Almost a decade ago I had stepped out of my country for the first time. I had set abroad towards Canada for the purpose of my academics. I had no idea how long this journey would be. Crossing the Atlantic and as they say, “the seven seas and the lands” I landed in Toronto. This was all new to me as I was only 17 at that time. It didn’t take long for me to realize that “Hijrah” is not an easy thing, even when it is for sake of one’s study. There were so many things I had to incorporate as a part of my lifestyle to get adjusted to Canada. At that time I had decided to make efforts towards making the lives of those who will come after me a bit easier by providing them materials about what to expect once they embark on such a journey. Eight years or so have passed and I have now taken a similar step out of Canada once again towards my next level of studies. South Africa!
It was in the last year, no, the last class of my Master’s Degree that I had decided to flip my academic world and give it a sharp U turn. I decided to pursue a field that many thought and still think to be a lower level studies. As I recall people in my native land of Pakistan would comment, “Those who cannot excel in regular studies choose to become Maulvis”. It is so ironic that what many think to be a second class study is seen as the only real study from a “Maulvi’s” point of view. I remember Mufti Abdul Jaleel Damat Barakatuhum mentioning that all the worldly academics are for worldly gains, and thus only a means of living and “Dharooriyat” while what we study here in this institution not only deals with the world but also that which will surely come after it. I also remember reading this in Imam Ghazali r.a’s view of Islamic Studies.
Intentions and Aims
It would be clear by now that I am referring to the life of yearning towards the gain of Islamic Knowledge. My course title says, “Islamic Theology” and my Madrassah’s (institute) website claims it to be an equivalent to B.A. That I would presume be Bachelors of Arts (Religious Studies). However I would say that it is much more and somewhat less at the same time. This is because Islamic Studies cannot in the least be compared in secular terms. It is a living style on its own; a whole new dimension that cannot be explained by mere number of years of studies as is the case of secular education.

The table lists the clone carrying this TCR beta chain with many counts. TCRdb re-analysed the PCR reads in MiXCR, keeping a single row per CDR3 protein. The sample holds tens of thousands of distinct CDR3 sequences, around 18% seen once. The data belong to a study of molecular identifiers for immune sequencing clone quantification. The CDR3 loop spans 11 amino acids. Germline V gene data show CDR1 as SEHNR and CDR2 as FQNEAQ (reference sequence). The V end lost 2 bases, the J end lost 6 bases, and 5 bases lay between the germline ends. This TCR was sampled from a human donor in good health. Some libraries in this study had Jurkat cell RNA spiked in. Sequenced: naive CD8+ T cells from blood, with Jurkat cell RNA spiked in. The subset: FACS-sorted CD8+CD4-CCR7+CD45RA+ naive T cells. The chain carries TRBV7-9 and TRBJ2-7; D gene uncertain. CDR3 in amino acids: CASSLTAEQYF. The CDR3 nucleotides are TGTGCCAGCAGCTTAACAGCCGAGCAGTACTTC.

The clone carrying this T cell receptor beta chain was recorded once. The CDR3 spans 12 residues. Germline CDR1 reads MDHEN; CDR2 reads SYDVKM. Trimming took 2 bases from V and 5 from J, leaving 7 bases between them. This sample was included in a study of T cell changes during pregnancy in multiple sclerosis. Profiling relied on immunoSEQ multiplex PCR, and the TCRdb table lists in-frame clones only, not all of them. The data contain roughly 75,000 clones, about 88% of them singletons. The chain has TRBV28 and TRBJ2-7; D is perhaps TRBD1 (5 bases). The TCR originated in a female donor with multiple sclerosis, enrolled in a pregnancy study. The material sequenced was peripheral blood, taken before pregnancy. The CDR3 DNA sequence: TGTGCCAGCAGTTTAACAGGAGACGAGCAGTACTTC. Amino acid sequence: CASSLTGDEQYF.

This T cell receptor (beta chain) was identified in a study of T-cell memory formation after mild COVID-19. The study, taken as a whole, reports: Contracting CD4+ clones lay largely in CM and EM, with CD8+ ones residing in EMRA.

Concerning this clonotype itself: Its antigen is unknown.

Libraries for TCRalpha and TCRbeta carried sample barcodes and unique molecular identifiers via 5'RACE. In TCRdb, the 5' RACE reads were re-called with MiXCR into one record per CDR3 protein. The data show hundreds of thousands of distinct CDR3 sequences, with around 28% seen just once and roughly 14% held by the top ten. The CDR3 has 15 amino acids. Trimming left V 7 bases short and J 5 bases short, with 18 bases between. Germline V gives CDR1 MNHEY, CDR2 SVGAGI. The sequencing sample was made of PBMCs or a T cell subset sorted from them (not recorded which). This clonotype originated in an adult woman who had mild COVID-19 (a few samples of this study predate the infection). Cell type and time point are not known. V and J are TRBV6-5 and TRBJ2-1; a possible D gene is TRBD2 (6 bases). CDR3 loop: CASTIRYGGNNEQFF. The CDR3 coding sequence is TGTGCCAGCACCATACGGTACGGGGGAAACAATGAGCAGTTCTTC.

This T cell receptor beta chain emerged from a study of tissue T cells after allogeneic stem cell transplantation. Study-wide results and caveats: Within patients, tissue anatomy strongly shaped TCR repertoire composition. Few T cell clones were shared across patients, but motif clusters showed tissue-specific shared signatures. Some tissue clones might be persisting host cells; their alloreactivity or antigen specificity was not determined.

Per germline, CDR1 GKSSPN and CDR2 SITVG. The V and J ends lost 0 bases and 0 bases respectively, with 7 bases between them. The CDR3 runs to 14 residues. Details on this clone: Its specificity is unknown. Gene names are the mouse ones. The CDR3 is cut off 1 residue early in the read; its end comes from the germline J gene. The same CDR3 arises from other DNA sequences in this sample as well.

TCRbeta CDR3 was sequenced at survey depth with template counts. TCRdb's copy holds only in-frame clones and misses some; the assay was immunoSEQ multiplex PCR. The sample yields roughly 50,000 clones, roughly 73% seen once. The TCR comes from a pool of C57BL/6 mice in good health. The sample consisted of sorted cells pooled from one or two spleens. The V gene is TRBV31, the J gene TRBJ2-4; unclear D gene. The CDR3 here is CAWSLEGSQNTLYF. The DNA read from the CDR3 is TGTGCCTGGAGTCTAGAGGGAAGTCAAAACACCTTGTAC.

Coming back to what my intentions were while writing this, shall we say, “A Welcome Pamphlet”; I have been in South Africa for over a year now, and it has definitely been a roller coaster ride, going up and down. At the very outset I should say that this information is intended to primarily benefit those who are eager to come to Camperdown, South Africa, with the aim of studying at the Madrassah In’aamiyyah. If it helps someone else as well, I will be thankful to Allah for that. The life that I had imagined for myself was nowhere near what I got when I came here. This is why I have decided to write something that would prevent or rather caution those who will come after me. It is vital to have an idea of the place you are about to make Hijrah to, so as not to get despondent in the very year you arrive.
When I had decided to set out to study “Alim” course I had two options. I could either go to UK or to South Africa. My perception was the same as anyone else’s. South Africa would be a rural country, without much living standard and facilities. And why should it not be, its “Africa”!! This was one of the major reasons I had decided to come here instead of UK; A disciplined Madrassah, with staunch environment and all that with the facility of English speaking Scholars. It was close to, if not “The dream come true”. But even to this extent I was proven wrong when I landed here. Many things were better than what I had imagined but a few were slightly off as well.
Also, if you are really looking for a Madrassah to go to, and by chance, you know how to speak Urdu, my preference (now after having the experience of the English style Madrassah) would be either Pakistan or India. Since Pakistan is no longer taking foreign students, India would be the choice. The reason is simple. The Madaris here have taken their curriculum and syllabus from the well established Indian and Pakistani Madaris, but what lacks here is firmness in Urdu which the teachers have tried to compensate with the local language, English. A brave effort indeed! But the transition has created a gap between the language of the material of the methodology (which is Urdu) and the teaching language (which is English). Many of the older Madaris like Azaadville and Zakariya are still using complete Urdu studies. However in this Madrassah the teaching language is generally not fixed. This causes a lot of drawbacks for both Urdu and English speaking students, and especially the ones that are not oriented to the style.
[Update – After 4 years]
I feel that in all honesty I need to add a few comments after having lived here for over 5½ Years. Over these years, I have noticed that I might have been hasty in making my comment regarding English medium studies being slightly deficient towards the methodology. Alhamdulillah, I have seen that English has in fact helped me in places where urdu might have not. I would, however, say that the current English system, though not completely perfect, yet it provides sufficient medium for dedicated seekers to fulfill their aims. Urdu is being taught as a subject. By 5th year I have seen my colleagues who otherwise are not well versed in urdu, yet can understand and digest urdu speech with sufficient proficiency.
( Ch 1 , Madrassah In’aamiyyah Guide)